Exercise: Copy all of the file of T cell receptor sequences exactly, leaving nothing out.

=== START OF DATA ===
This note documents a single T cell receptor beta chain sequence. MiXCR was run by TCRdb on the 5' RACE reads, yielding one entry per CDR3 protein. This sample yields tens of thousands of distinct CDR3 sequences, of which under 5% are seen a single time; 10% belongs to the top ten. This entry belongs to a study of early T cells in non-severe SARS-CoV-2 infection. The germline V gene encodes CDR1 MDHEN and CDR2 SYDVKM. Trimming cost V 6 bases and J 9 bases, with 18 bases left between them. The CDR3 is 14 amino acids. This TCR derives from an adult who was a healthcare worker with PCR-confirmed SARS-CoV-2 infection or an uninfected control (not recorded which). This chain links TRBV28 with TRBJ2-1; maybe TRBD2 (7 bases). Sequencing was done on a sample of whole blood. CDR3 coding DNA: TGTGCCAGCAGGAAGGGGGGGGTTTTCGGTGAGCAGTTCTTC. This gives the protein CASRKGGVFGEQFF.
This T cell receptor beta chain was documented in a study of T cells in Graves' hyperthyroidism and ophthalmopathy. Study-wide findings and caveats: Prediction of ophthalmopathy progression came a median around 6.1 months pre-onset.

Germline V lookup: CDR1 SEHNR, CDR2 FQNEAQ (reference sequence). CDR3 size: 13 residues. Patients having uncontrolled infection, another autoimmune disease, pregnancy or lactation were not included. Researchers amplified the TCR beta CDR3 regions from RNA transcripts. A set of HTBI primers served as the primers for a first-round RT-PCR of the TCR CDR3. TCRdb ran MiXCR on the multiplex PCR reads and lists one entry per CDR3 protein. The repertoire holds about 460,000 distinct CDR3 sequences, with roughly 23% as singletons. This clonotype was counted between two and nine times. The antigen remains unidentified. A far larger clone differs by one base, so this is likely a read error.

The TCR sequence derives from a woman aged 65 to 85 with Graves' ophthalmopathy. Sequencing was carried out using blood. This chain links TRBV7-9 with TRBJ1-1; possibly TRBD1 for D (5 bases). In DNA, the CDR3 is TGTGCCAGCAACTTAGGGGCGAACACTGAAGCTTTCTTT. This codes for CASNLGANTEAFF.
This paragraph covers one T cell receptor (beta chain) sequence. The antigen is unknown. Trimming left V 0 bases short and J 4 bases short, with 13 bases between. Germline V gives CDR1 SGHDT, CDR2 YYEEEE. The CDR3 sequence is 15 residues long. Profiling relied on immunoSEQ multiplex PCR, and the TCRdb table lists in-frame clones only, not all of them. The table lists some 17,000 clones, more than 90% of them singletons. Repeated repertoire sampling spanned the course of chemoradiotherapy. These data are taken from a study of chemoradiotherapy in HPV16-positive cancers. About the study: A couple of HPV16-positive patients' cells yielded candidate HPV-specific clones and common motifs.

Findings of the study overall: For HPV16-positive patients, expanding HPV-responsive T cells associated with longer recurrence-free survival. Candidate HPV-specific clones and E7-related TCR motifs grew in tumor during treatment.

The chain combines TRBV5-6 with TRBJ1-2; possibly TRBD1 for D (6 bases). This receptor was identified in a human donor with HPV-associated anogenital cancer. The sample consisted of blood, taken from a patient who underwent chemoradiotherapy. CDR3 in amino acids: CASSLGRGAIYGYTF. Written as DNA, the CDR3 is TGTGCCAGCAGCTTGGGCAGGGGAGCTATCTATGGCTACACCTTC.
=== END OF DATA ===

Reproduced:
This note documents a single T cell receptor beta chain sequence. MiXCR was run by TCRdb on the 5' RACE reads, yielding one entry per CDR3 protein. This sample yields tens of thousands of distinct CDR3 sequences, of which under 5% are seen a single time; 10% belongs to the top ten. This entry belongs to a study of early T cells in non-severe SARS-CoV-2 infection. The germline V gene encodes CDR1 MDHEN and CDR2 SYDVKM. Trimming cost V 6 bases and J 9 bases, with 18 bases left between them. The CDR3 is 14 amino acids. This TCR derives from an adult who was a healthcare worker with PCR-confirmed SARS-CoV-2 infection or an uninfected control (not recorded which). This chain links TRBV28 with TRBJ2-1; maybe TRBD2 (7 bases). Sequencing was done on a sample of whole blood. CDR3 coding DNA: TGTGCCAGCAGGAAGGGGGGGGTTTTCGGTGAGCAGTTCTTC. This gives the protein CASRKGGVFGEQFF.
This T cell receptor beta chain was documented in a study of T cells in Graves' hyperthyroidism and ophthalmopathy. Study-wide findings and caveats: Prediction of ophthalmopathy progression came a median around 6.1 months pre-onset.

Germline V lookup: CDR1 SEHNR, CDR2 FQNEAQ (reference sequence). CDR3 size: 13 residues. Patients having uncontrolled infection, another autoimmune disease, pregnancy or lactation were not included. Researchers amplified the TCR beta CDR3 regions from RNA transcripts. A set of HTBI primers served as the primers for a first-round RT-PCR of the TCR CDR3. TCRdb ran MiXCR on the multiplex PCR reads and lists one entry per CDR3 protein. The repertoire holds about 460,000 distinct CDR3 sequences, with roughly 23% as singletons. This clonotype was counted between two and nine times. The antigen remains unidentified. A far larger clone differs by one base, so this is likely a read error.

The TCR sequence derives from a woman aged 65 to 85 with Graves' ophthalmopathy. Sequencing was carried out using blood. This chain links TRBV7-9 with TRBJ1-1; possibly TRBD1 for D (5 bases). In DNA, the CDR3 is TGTGCCAGCAACTTAGGGGCGAACACTGAAGCTTTCTTT. This codes for CASNLGANTEAFF.
This paragraph covers one T cell receptor (beta chain) sequence. The antigen is unknown. Trimming left V 0 bases short and J 4 bases short, with 13 bases between. Germline V gives CDR1 SGHDT, CDR2 YYEEEE. The CDR3 sequence is 15 residues long. Profiling relied on immunoSEQ multiplex PCR, and the TCRdb table lists in-frame clones only, not all of them. The table lists some 17,000 clones, more than 90% of them singletons. Repeated repertoire sampling spanned the course of chemoradiotherapy. These data are taken from a study of chemoradiotherapy in HPV16-positive cancers. About the study: A couple of HPV16-positive patients' cells yielded candidate HPV-specific clones and common motifs.

Findings of the study overall: For HPV16-positive patients, expanding HPV-responsive T cells associated with longer recurrence-free survival. Candidate HPV-specific clones and E7-related TCR motifs grew in tumor during treatment.

The chain combines TRBV5-6 with TRBJ1-2; possibly TRBD1 for D (6 bases). This receptor was identified in a human donor with HPV-associated anogenital cancer. The sample consisted of blood, taken from a patient who underwent chemoradiotherapy. CDR3 in amino acids: CASSLGRGAIYGYTF. Written as DNA, the CDR3 is TGTGCCAGCAGCTTGGGCAGGGGAGCTATCTATGGCTACACCTTC.